The highs and lows our people have experienced this year are reflected in the People Matter survey results. On a broad range of measures, results have either remained steady or improved slightly. Pleasingly, and despite this year’s challenges, the sector employee engagement score has remained high, at 67%.
With the inclusion of the Health cluster in the survey again this year, the improvements in the overall People Matter survey results are a great reflection of the sector’s ability to work together in difficult circumstances.
Last year, the pandemic necessitated an acceleration of flexible ways of working. The sector’s long-term focus on flexible work, digital delivery and leadership capability meant it was well placed to meet many of the challenges brought about by the pandemic.
Hybrid working, where employees spend part of their time in the office and part of their time working from home, is here to stay. Over the past year, managers and staff have learned to work effectively in a hybrid environment while maintaining high levels of engagement and output across the sector, which are both markers of productivity.
By offering flexible working as part of our employee value proposition, we will continue to attract and retain top talent, including in occupations experiencing skills shortages, such as information technology (IT) and cybersecurity.1 This is consistent with national and global trends. Flexible working supports agencies to attract and retain diverse talent, such as people with caring responsibilities, people with disability, regional workers and older workers.2
Recent NSW Government research shows that flexible working can increase productivity and living standards, lower traffic congestion, transform central business districts, revitalise local economies and reduce instances of negative workplace behaviours.3 The benefits of flexible work also extend to frontline workers, who experience less traffic congestion and potentially more flexible rosters.4
We will of course need to consider what hybrid and flexible work look like for different organisations, roles and types of service delivery in the sector. We will also need to maintain the good management practices that were emphasised during lockdowns, such as managing for outcomes.
We continue to make progress towards the diversity targets in the Premier’s Priority for a world class public service. I am thrilled that we have already achieved the goal of doubling the number of Aboriginal and Torres Strait Islander people in senior leadership to 114 by 2025, with 130 current senior leaders identifying as Aboriginal and Torres Strait Islander people.
This year, 42.7% of the sector’s senior leaders are women. Sustained effort will be needed to reach the target of gender parity by 2025. I note that six out of 11 members of the NSW Secretaries Board are women. This will increase to seven in 2022 with the appointment of Karen Webb as NSW Police Commissioner. This is the highest number of women that have been on the Board at one time.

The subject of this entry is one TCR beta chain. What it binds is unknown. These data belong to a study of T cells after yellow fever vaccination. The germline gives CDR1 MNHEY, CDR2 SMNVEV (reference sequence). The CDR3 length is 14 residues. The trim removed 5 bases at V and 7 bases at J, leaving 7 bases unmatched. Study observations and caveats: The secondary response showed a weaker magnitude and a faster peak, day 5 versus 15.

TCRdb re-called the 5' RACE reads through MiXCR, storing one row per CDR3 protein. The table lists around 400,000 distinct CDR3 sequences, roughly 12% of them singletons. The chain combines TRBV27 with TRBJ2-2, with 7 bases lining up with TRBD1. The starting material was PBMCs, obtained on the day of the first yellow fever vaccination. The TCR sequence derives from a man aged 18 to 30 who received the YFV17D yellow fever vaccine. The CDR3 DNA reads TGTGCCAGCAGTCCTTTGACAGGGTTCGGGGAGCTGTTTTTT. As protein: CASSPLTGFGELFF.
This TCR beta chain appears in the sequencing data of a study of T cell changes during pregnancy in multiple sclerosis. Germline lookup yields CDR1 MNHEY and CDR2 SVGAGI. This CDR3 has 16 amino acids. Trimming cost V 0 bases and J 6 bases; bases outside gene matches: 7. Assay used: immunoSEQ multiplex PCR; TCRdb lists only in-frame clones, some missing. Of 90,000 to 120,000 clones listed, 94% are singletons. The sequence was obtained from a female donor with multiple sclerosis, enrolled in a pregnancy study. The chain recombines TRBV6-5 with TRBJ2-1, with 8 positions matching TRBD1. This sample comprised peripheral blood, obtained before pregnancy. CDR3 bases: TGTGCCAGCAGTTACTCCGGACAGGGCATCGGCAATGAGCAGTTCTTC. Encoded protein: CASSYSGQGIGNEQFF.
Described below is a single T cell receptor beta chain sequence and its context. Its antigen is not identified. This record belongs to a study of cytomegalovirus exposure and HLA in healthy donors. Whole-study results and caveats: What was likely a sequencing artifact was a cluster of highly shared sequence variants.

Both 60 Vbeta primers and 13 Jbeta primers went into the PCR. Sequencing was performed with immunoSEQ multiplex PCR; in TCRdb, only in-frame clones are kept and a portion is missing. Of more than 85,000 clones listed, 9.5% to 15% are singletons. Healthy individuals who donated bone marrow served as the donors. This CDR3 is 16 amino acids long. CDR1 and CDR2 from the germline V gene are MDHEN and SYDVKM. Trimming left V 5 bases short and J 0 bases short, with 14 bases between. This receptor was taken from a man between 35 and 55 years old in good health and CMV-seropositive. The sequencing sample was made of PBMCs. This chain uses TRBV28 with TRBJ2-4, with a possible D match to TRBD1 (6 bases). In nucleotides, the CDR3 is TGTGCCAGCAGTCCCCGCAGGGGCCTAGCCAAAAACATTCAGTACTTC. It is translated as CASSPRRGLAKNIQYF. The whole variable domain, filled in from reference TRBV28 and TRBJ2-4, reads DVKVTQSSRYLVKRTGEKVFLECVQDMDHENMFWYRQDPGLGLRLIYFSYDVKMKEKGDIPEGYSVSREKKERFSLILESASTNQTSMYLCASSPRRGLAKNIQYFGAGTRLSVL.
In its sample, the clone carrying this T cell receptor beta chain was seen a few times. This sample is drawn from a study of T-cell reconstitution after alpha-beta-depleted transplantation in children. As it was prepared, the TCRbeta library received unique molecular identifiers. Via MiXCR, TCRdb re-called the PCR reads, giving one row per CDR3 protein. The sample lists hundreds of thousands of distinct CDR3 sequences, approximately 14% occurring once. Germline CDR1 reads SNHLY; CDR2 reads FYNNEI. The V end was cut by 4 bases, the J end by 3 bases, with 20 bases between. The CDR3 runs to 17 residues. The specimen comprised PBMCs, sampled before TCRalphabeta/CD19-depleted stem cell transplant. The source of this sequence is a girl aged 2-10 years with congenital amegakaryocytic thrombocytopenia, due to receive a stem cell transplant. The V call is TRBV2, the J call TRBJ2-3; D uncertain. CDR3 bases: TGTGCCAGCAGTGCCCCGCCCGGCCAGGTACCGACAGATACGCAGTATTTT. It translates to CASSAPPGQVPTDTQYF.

The sector continues to support LGBTIQA+ employees through local staff networks and the sector-wide Pride in NSW network. The Pride in NSW network has over 1,400 members, and the People Matter survey saw an increase in staff identifying as LGBTIQA+ and non-binary from 2020 to 2021.
There was a slight increase to 2.5% in the number of people recording in our human resources (HR) systems who say they have a disability, turning around a downward trend over the past few years. There was also an increase to 4.6% in the number of people disclosing a disability through the People Matter survey. The sector is working to develop initiatives that will encourage individuals to share their disability at work. These increases are encouraging, but a large amount of work is needed to reach the Premier’s Priority target of 5.6% of the workforce identifying as having a disability by 2025.
The workplace experience for people with disability is an area in which I want to see us make significant improvements. There is much to be done to ensure people with disability feel they are included and belong in the workplace, and are supported to do their best work.
There are several collaborative initiatives underway across the sector to build an environment where people with disability feel safe and supported. These initiatives include:
- making recruitment inclusive by increasing the number of agencies being accredited as disability-confident recruiters, ensuring recruitment platforms meet accessibility standards, building reasonable adjustments into the recruitment process, and providing comprehensive advice to disability employment service providers to make NSW Government recruitment an easy choice for their clients
- redesigning workspaces in line with new accessibility standards
- undertaking impactful research to uncover the barriers employees with disability face when choosing to disclose their disability, and providing solutions for agencies to remove these barriers
- trialling workplace adjustment passports.
Disability employment networks are also critical partners in ensuring that the voices of people with disability are central to understanding barriers and designing solutions.
The PSC is a member of the IncludeAbility Employer Network, established by the Australian Disability Discrimination Commissioner. We will be sharing with the sector learnings and good practice gained through our association with this network.